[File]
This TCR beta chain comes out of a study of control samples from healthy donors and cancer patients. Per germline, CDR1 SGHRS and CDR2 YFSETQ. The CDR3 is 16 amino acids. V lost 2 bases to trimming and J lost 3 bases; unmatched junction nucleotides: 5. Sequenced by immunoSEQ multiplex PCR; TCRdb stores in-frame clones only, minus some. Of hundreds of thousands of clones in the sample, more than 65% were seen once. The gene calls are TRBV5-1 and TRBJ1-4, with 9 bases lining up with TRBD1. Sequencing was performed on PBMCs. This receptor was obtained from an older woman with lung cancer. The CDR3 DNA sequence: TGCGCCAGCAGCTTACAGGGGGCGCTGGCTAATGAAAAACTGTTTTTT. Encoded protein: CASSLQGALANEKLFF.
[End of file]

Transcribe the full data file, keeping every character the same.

This TCR beta chain comes out of a study of control samples from healthy donors and cancer patients. Per germline, CDR1 SGHRS and CDR2 YFSETQ. The CDR3 is 16 amino acids. V lost 2 bases to trimming and J lost 3 bases; unmatched junction nucleotides: 5. Sequenced by immunoSEQ multiplex PCR; TCRdb stores in-frame clones only, minus some. Of hundreds of thousands of clones in the sample, more than 65% were seen once. The gene calls are TRBV5-1 and TRBJ1-4, with 9 bases lining up with TRBD1. Sequencing was performed on PBMCs. This receptor was obtained from an older woman with lung cancer. The CDR3 DNA sequence: TGCGCCAGCAGCTTACAGGGGGCGCTGGCTAATGAAAAACTGTTTTTT. Encoded protein: CASSLQGALANEKLFF.